Lobby group petitions for more public housing, less imported workers in 2009

Thursday, November 6, 2008
Issue 519, Page 2
Word count: 543
Published in: Macau Daily Times

By Poyi (Natalie) Leung

The New Macau Association yesterday submitted a petition to the government headquarters which called for more public housing construction and a cease to non local labourer imports in the 2009 Policy Address.

According to Jason Chau Teng Hei, a member of the democratic lobby group, the SAR government should adopt measures in response to social and economic changes in Macau as prompted by the global financial turmoil.

The Association urged the authorities to “concentrate resources” on building public housing. Mr Chau said Macau’s GDP was among the top in Asia but the proportion of public housing was “exceptionally low”.

In Singapore and Hong Kong, public housing tenants accounted for respectively 86 percent and 50 percent of the total number of households, Mr Chau said, adding Macau’s was below 25 percent after suspending public housing construction for years.

Also, the number of families on the waiting list had already exceeded 20,000, which the Association said showed that the economic growth in recent years did not “actually improve the housing burden of grassroot and middle-class families”.

However, Mr Chau pointed out that the five-year construction plan of the government could only provide 19,000 units, and said that once new applicants were accepted the discrepancy would be “even wider”.

Thus, the government was petitioned to allocate more land resources such as the 58,738 square metre Coloane Concordia Industrial Park which has been abandoned for decades in the reclaimed zone near Estrada de Seac Pai Van in order to supply at least a total of 40,000 public housing units by the end of 2010, Mr Chau said.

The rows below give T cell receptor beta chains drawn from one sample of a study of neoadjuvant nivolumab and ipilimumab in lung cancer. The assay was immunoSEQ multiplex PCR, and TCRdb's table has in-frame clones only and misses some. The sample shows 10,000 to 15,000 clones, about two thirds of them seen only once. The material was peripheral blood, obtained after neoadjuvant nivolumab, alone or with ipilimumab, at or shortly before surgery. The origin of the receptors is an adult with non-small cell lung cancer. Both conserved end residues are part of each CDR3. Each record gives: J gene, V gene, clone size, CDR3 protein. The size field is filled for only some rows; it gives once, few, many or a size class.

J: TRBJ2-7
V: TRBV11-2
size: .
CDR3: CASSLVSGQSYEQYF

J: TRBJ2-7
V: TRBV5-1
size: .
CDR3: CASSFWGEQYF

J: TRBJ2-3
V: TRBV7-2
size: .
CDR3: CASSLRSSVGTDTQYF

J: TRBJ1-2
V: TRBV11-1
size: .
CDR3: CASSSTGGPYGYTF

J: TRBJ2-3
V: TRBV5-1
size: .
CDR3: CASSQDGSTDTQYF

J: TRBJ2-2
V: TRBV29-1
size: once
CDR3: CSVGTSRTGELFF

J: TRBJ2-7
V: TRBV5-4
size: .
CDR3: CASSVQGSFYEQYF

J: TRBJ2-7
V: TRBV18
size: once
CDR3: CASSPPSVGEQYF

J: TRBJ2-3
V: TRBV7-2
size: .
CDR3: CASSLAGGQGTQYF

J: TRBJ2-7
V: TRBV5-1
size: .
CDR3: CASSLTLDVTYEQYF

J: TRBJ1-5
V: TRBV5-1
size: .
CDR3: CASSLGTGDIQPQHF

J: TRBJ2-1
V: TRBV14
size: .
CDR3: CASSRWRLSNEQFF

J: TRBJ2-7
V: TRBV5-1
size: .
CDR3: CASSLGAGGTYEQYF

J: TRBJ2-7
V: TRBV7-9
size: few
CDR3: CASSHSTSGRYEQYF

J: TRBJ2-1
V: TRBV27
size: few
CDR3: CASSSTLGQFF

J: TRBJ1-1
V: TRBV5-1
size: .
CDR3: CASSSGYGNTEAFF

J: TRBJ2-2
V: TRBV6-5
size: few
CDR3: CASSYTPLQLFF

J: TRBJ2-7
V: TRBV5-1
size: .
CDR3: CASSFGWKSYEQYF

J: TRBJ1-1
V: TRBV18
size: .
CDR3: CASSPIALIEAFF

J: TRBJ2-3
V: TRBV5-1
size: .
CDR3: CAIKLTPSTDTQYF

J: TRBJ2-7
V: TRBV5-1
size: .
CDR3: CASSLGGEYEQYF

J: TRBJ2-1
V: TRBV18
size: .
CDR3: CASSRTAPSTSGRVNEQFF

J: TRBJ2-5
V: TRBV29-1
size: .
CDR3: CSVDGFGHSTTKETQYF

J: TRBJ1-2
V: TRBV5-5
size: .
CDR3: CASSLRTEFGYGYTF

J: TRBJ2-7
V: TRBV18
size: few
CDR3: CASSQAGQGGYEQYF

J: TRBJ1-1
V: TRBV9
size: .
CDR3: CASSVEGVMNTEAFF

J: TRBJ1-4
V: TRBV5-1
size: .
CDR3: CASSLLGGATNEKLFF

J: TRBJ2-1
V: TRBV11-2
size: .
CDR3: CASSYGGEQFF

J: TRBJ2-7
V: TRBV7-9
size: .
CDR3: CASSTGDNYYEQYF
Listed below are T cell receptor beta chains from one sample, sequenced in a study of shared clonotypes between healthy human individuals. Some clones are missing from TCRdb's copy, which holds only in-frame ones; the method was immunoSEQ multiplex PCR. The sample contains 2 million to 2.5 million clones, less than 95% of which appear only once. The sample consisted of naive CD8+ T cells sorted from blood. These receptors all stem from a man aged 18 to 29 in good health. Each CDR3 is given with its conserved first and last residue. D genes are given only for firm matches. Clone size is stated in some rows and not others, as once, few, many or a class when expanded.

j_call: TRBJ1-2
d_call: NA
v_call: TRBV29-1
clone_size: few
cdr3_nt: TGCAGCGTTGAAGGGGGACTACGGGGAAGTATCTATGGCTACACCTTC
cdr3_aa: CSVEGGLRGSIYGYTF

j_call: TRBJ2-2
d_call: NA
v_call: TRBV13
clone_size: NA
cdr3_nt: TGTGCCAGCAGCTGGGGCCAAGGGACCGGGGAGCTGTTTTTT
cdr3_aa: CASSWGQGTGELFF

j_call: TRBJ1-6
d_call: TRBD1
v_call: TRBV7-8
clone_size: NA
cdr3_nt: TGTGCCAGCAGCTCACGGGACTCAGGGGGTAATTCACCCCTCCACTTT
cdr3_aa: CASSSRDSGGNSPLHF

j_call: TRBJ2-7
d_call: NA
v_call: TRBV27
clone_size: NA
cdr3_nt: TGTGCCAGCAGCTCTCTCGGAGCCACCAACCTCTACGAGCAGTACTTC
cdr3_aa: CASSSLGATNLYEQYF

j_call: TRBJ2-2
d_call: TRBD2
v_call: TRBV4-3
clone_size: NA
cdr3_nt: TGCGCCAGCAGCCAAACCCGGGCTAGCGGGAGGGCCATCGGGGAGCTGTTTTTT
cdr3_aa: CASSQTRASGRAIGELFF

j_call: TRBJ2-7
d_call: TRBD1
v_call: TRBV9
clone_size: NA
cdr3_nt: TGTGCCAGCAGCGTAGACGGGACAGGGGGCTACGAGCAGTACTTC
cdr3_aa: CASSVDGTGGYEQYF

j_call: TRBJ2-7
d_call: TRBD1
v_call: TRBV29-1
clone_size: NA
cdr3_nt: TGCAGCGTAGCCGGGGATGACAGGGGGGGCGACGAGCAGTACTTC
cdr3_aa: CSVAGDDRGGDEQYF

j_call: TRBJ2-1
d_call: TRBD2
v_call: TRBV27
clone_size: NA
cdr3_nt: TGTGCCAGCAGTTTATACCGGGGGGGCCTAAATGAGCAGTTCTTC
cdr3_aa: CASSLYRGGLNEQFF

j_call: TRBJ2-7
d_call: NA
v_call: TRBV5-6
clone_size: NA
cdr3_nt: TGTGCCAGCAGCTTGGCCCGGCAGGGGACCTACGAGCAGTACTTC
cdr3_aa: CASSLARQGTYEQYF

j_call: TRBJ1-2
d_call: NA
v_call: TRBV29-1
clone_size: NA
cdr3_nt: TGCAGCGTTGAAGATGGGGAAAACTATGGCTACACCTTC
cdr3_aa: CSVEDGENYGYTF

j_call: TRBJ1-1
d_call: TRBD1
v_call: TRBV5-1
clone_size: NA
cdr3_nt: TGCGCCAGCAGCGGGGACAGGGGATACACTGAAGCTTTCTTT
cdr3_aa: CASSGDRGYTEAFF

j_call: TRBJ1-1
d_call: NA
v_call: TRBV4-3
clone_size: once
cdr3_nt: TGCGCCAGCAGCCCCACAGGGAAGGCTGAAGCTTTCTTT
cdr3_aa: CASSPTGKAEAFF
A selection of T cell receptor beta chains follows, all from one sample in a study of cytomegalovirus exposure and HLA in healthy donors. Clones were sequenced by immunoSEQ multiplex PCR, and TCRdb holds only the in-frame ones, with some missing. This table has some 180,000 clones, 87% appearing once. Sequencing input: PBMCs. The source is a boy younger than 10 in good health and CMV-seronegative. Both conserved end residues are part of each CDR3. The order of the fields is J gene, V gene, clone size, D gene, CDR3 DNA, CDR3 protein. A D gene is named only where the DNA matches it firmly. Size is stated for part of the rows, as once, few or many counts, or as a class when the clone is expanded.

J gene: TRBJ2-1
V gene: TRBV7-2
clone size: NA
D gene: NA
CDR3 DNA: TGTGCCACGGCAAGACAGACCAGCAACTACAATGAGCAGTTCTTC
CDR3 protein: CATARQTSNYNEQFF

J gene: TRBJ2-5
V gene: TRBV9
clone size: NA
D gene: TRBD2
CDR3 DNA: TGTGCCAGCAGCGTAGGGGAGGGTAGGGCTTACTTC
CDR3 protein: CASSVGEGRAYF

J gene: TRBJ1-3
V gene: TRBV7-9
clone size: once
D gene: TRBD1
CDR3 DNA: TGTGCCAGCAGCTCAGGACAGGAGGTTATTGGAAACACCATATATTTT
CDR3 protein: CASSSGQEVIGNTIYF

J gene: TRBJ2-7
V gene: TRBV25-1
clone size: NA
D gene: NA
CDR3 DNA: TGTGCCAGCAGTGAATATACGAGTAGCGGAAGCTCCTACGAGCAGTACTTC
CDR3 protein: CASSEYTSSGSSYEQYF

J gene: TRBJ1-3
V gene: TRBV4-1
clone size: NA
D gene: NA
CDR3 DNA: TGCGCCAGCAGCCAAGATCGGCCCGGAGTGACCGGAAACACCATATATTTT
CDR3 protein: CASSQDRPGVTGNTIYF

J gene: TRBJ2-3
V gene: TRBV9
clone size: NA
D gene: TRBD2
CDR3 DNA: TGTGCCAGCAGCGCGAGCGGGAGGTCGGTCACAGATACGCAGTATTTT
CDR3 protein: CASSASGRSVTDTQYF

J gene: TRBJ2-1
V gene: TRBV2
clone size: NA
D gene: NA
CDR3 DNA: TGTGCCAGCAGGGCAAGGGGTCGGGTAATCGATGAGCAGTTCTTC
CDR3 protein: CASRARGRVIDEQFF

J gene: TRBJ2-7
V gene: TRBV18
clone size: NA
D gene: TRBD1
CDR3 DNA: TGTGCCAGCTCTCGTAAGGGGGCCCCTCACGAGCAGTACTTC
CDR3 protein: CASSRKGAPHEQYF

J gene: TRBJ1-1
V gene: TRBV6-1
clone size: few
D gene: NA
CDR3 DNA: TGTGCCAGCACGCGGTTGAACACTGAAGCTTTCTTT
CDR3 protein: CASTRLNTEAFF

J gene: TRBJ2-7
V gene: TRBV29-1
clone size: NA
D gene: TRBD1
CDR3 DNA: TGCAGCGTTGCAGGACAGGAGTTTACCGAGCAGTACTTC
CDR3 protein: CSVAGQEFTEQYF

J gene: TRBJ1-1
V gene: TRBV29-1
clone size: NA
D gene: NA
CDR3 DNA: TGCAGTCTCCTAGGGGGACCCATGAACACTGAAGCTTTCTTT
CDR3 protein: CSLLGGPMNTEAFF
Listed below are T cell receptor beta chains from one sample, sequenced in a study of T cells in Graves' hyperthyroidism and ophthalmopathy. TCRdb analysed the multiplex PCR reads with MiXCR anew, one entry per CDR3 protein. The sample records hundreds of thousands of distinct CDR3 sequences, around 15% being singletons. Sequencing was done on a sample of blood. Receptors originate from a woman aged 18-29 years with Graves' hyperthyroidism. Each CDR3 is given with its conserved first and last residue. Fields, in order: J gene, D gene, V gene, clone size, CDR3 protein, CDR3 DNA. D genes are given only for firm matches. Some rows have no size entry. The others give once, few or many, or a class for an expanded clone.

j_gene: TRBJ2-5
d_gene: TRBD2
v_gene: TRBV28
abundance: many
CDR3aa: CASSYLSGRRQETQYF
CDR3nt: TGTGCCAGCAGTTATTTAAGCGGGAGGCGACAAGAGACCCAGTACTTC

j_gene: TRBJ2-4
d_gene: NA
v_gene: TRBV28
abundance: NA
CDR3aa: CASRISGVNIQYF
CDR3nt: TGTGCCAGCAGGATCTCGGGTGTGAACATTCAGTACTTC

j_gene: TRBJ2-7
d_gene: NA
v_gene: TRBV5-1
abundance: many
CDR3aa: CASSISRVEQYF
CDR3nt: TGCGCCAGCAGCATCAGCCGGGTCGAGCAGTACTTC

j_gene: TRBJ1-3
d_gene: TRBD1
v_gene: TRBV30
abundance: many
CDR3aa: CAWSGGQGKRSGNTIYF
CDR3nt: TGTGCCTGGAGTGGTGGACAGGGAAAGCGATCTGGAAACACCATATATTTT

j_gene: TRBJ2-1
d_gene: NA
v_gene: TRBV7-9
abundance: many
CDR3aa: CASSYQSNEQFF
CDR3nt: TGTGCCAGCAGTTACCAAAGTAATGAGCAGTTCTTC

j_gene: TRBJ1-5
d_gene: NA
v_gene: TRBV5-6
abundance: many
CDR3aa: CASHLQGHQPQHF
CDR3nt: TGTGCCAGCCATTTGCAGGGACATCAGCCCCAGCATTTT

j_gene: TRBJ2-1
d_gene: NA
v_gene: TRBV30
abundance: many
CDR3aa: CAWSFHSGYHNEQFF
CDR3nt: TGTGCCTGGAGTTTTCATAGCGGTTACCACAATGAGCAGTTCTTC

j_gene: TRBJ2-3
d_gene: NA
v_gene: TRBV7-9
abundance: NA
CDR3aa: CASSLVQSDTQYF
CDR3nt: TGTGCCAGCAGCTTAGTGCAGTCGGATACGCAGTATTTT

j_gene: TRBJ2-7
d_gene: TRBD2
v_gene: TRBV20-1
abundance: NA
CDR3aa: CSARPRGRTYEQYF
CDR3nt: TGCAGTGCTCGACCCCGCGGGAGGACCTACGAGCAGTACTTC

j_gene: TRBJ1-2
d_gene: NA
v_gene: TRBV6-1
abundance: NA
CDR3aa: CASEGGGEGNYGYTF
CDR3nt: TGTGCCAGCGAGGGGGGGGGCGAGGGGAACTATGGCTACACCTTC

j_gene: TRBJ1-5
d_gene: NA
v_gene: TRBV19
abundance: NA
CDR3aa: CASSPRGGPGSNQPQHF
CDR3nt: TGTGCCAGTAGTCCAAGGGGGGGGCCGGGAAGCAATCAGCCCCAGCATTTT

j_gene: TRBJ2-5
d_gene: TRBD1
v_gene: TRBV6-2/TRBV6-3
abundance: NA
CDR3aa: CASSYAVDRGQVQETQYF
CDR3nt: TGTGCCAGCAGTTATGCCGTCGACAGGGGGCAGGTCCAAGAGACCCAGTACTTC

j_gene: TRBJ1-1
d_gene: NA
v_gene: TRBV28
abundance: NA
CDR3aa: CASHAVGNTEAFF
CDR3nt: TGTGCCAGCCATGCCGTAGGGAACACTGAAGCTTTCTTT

On the other hand, the lobby group once again urged the government to protect local workers’ employment opportunities by stopping approvals to imported labourer applications especially for non skilled positions.

The number of non local labourers in Macau had already exceeded 100,000 which Mr Chau said was a “severe blow” to local workers’ employment conditions, particularly at times when the global economy was sliding down.

The three measures to curb growth of casinos’ pit supervisors, construction workers, cleaners and security guards which were announced in early October were not “comprehensive enough”, the Association said, adding a “solid imported labourers withdrawal system” still remained uncertain.

Thus, the Association said the government had to immediately freeze the expansion of non local labourers especially the new applications of non skilled workers in casinos.

At the same time, under the influence of the financial downturn, Mr Chau said more local youth with high education qualification were expected to return to or stay in Macau for their career which would be “a chance” to develop human resources.

However, the Association pointed out that Macau did not have any professional certification system and thus graduates could not obtain professional qualification which Mr Chau said was “a waste” of local talent.

The SAR government was also petitioned to set up the financial reserve system and the “dual society security system” in 2009.

Chief Executive Edmund Ho Hau Wah will deliver the Policy Address for 2009 which is the last year of his term in the government on November 11 at the Legislative Assembly.

Mr Ho reportedly met with representatives of different social sectors in the past week to obtain suggestions and opinions for next year’s policy blueprint.



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